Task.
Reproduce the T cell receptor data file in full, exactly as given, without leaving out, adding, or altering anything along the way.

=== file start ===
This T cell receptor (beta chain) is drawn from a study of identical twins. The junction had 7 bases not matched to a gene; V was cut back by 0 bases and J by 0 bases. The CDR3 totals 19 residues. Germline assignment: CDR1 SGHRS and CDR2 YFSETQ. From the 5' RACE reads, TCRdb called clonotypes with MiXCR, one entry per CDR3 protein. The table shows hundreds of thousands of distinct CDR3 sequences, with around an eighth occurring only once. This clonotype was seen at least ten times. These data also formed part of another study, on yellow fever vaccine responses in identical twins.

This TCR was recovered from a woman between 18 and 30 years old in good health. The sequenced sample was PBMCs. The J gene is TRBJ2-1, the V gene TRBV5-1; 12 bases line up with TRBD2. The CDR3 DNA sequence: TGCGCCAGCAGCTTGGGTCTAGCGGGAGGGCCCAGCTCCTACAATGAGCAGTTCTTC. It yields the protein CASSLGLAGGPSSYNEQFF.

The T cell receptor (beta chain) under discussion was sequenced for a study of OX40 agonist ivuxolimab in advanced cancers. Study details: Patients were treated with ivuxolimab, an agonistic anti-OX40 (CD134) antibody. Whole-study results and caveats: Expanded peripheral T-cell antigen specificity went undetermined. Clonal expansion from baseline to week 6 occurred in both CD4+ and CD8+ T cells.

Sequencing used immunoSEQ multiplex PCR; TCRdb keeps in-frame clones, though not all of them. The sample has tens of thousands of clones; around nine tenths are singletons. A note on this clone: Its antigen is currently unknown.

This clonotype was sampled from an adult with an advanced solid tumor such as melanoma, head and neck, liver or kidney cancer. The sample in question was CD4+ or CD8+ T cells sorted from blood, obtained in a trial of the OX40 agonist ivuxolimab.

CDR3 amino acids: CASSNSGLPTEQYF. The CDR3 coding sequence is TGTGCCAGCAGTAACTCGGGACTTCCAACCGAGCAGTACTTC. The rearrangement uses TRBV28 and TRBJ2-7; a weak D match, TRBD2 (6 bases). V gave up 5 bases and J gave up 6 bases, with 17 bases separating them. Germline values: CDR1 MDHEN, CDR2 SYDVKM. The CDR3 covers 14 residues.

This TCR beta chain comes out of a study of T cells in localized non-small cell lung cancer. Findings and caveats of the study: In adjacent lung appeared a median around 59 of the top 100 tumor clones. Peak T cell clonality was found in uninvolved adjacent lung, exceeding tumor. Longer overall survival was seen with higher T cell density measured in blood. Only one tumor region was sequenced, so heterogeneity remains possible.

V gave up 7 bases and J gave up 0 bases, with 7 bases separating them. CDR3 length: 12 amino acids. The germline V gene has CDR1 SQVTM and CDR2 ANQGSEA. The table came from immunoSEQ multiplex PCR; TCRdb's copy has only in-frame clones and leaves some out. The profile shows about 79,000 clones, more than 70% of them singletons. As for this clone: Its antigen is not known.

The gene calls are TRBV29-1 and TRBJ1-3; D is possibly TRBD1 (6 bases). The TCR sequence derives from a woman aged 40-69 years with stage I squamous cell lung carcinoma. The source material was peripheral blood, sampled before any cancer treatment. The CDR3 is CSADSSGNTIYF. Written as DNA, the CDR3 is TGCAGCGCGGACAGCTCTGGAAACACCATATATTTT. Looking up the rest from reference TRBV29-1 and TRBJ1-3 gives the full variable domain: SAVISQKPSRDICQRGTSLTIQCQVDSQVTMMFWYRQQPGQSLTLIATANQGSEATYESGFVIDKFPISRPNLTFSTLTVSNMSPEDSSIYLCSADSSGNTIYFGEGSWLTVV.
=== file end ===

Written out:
This T cell receptor (beta chain) is drawn from a study of identical twins. The junction had 7 bases not matched to a gene; V was cut back by 0 bases and J by 0 bases. The CDR3 totals 19 residues. Germline assignment: CDR1 SGHRS and CDR2 YFSETQ. From the 5' RACE reads, TCRdb called clonotypes with MiXCR, one entry per CDR3 protein. The table shows hundreds of thousands of distinct CDR3 sequences, with around an eighth occurring only once. This clonotype was seen at least ten times. These data also formed part of another study, on yellow fever vaccine responses in identical twins.

This TCR was recovered from a woman between 18 and 30 years old in good health. The sequenced sample was PBMCs. The J gene is TRBJ2-1, the V gene TRBV5-1; 12 bases line up with TRBD2. The CDR3 DNA sequence: TGCGCCAGCAGCTTGGGTCTAGCGGGAGGGCCCAGCTCCTACAATGAGCAGTTCTTC. It yields the protein CASSLGLAGGPSSYNEQFF.

The T cell receptor (beta chain) under discussion was sequenced for a study of OX40 agonist ivuxolimab in advanced cancers. Study details: Patients were treated with ivuxolimab, an agonistic anti-OX40 (CD134) antibody. Whole-study results and caveats: Expanded peripheral T-cell antigen specificity went undetermined. Clonal expansion from baseline to week 6 occurred in both CD4+ and CD8+ T cells.

Sequencing used immunoSEQ multiplex PCR; TCRdb keeps in-frame clones, though not all of them. The sample has tens of thousands of clones; around nine tenths are singletons. A note on this clone: Its antigen is currently unknown.

This clonotype was sampled from an adult with an advanced solid tumor such as melanoma, head and neck, liver or kidney cancer. The sample in question was CD4+ or CD8+ T cells sorted from blood, obtained in a trial of the OX40 agonist ivuxolimab.

CDR3 amino acids: CASSNSGLPTEQYF. The CDR3 coding sequence is TGTGCCAGCAGTAACTCGGGACTTCCAACCGAGCAGTACTTC. The rearrangement uses TRBV28 and TRBJ2-7; a weak D match, TRBD2 (6 bases). V gave up 5 bases and J gave up 6 bases, with 17 bases separating them. Germline values: CDR1 MDHEN, CDR2 SYDVKM. The CDR3 covers 14 residues.

This TCR beta chain comes out of a study of T cells in localized non-small cell lung cancer. Findings and caveats of the study: In adjacent lung appeared a median around 59 of the top 100 tumor clones. Peak T cell clonality was found in uninvolved adjacent lung, exceeding tumor. Longer overall survival was seen with higher T cell density measured in blood. Only one tumor region was sequenced, so heterogeneity remains possible.

V gave up 7 bases and J gave up 0 bases, with 7 bases separating them. CDR3 length: 12 amino acids. The germline V gene has CDR1 SQVTM and CDR2 ANQGSEA. The table came from immunoSEQ multiplex PCR; TCRdb's copy has only in-frame clones and leaves some out. The profile shows about 79,000 clones, more than 70% of them singletons. As for this clone: Its antigen is not known.

The gene calls are TRBV29-1 and TRBJ1-3; D is possibly TRBD1 (6 bases). The TCR sequence derives from a woman aged 40-69 years with stage I squamous cell lung carcinoma. The source material was peripheral blood, sampled before any cancer treatment. The CDR3 is CSADSSGNTIYF. Written as DNA, the CDR3 is TGCAGCGCGGACAGCTCTGGAAACACCATATATTTT. Looking up the rest from reference TRBV29-1 and TRBJ1-3 gives the full variable domain: SAVISQKPSRDICQRGTSLTIQCQVDSQVTMMFWYRQQPGQSLTLIATANQGSEATYESGFVIDKFPISRPNLTFSTLTVSNMSPEDSSIYLCSADSSGNTIYFGEGSWLTVV.